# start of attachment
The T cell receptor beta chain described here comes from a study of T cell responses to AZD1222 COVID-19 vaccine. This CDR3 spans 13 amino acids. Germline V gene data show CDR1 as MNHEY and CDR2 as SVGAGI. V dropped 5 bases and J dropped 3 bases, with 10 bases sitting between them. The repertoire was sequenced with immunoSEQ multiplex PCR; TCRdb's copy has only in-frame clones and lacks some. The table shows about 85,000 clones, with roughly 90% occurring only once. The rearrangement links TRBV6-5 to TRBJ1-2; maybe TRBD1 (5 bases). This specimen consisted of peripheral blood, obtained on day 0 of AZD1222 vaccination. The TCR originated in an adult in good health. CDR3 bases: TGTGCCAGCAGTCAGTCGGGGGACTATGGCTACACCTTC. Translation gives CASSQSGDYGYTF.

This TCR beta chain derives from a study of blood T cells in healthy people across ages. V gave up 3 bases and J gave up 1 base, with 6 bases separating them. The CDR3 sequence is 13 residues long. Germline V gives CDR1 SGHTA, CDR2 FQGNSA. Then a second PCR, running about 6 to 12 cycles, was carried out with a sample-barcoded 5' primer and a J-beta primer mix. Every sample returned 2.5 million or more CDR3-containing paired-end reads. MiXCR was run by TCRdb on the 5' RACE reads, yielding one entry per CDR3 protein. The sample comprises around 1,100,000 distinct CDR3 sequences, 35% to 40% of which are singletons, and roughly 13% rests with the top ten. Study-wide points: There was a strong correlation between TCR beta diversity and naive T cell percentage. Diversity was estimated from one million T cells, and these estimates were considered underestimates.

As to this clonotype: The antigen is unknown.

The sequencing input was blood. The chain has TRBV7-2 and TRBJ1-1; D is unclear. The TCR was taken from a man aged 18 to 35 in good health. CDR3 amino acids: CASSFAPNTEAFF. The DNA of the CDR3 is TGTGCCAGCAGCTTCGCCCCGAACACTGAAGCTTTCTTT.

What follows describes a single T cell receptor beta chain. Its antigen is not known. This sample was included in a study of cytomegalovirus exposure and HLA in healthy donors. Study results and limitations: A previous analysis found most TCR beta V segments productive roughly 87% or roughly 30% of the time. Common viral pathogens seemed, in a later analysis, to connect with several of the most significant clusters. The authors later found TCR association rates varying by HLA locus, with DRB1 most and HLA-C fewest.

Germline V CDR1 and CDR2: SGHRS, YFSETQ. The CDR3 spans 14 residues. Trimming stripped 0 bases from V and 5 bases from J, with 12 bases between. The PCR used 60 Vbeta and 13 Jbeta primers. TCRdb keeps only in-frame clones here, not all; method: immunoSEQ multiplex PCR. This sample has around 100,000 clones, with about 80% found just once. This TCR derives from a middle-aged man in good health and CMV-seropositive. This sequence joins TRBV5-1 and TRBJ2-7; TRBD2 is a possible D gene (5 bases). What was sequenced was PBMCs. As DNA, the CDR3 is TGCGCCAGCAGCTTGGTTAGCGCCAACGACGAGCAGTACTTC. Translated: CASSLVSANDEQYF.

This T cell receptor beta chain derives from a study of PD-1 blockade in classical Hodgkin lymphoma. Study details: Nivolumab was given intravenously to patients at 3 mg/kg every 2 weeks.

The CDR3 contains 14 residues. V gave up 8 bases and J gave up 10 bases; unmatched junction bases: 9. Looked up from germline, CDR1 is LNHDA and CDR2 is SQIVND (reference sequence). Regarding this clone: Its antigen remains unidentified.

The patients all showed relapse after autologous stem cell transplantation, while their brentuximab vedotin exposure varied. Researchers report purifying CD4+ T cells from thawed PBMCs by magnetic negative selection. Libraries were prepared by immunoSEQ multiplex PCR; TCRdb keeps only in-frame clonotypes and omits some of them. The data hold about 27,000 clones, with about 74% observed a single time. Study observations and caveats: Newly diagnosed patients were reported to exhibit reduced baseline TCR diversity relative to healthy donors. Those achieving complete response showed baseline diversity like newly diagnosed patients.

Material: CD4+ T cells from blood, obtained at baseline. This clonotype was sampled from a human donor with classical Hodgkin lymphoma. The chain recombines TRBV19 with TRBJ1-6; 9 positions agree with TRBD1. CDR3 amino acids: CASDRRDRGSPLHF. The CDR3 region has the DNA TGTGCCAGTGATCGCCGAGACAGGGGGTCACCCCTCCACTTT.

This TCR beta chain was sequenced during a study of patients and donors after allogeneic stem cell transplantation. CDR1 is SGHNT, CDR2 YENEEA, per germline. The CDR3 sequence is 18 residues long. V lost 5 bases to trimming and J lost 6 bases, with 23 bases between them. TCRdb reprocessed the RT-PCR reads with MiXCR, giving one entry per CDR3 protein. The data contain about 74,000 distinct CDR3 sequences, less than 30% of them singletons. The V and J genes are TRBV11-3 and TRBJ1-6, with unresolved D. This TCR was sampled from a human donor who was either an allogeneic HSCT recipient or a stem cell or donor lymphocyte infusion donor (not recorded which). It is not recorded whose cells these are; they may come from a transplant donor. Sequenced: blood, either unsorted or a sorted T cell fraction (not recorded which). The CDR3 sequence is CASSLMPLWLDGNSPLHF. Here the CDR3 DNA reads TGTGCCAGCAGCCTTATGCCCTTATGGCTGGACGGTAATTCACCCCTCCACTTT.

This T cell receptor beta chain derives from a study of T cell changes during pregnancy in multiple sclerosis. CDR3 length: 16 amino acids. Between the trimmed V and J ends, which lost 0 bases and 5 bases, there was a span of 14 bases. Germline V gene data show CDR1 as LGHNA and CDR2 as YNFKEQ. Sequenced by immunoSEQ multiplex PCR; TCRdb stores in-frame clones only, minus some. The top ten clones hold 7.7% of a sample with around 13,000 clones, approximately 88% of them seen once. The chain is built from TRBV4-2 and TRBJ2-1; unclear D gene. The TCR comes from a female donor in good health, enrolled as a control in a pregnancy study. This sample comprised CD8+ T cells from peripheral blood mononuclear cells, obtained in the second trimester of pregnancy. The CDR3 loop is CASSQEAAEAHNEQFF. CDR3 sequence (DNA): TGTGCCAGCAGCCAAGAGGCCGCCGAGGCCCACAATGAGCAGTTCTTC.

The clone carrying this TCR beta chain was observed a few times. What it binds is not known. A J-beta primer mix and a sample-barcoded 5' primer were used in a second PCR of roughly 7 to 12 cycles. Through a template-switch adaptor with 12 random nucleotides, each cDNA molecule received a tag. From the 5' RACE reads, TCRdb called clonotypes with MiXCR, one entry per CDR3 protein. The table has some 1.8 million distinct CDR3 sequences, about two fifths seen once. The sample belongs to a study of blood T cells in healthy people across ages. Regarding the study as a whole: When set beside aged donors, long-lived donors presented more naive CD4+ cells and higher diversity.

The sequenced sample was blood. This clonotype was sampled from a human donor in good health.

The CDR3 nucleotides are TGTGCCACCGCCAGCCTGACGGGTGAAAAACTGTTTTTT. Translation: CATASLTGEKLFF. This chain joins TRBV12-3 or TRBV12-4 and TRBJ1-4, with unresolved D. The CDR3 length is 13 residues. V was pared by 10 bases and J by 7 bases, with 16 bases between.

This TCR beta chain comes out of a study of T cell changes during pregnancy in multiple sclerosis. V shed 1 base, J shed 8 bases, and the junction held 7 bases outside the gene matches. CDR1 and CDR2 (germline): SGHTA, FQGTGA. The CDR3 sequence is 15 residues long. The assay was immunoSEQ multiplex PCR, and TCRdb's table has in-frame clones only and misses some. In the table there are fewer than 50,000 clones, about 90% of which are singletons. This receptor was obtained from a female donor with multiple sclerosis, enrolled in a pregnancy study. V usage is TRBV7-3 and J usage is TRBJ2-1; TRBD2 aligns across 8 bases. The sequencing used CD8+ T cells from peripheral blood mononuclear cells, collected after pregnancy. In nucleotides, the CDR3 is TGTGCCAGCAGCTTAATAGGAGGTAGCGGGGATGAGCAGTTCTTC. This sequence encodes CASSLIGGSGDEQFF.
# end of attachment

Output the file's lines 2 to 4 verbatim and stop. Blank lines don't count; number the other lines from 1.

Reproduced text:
This TCR beta chain derives from a study of blood T cells in healthy people across ages. V gave up 3 bases and J gave up 1 base, with 6 bases separating them. The CDR3 sequence is 13 residues long. Germline V gives CDR1 SGHTA, CDR2 FQGNSA. Then a second PCR, running about 6 to 12 cycles, was carried out with a sample-barcoded 5' primer and a J-beta primer mix. Every sample returned 2.5 million or more CDR3-containing paired-end reads. MiXCR was run by TCRdb on the 5' RACE reads, yielding one entry per CDR3 protein. The sample comprises around 1,100,000 distinct CDR3 sequences, 35% to 40% of which are singletons, and roughly 13% rests with the top ten. Study-wide points: There was a strong correlation between TCR beta diversity and naive T cell percentage. Diversity was estimated from one million T cells, and these estimates were considered underestimates.

As to this clonotype: The antigen is unknown.

The sequencing input was blood. The chain has TRBV7-2 and TRBJ1-1; D is unclear. The TCR was taken from a man aged 18 to 35 in good health. CDR3 amino acids: CASSFAPNTEAFF. The DNA of the CDR3 is TGTGCCAGCAGCTTCGCCCCGAACACTGAAGCTTTCTTT.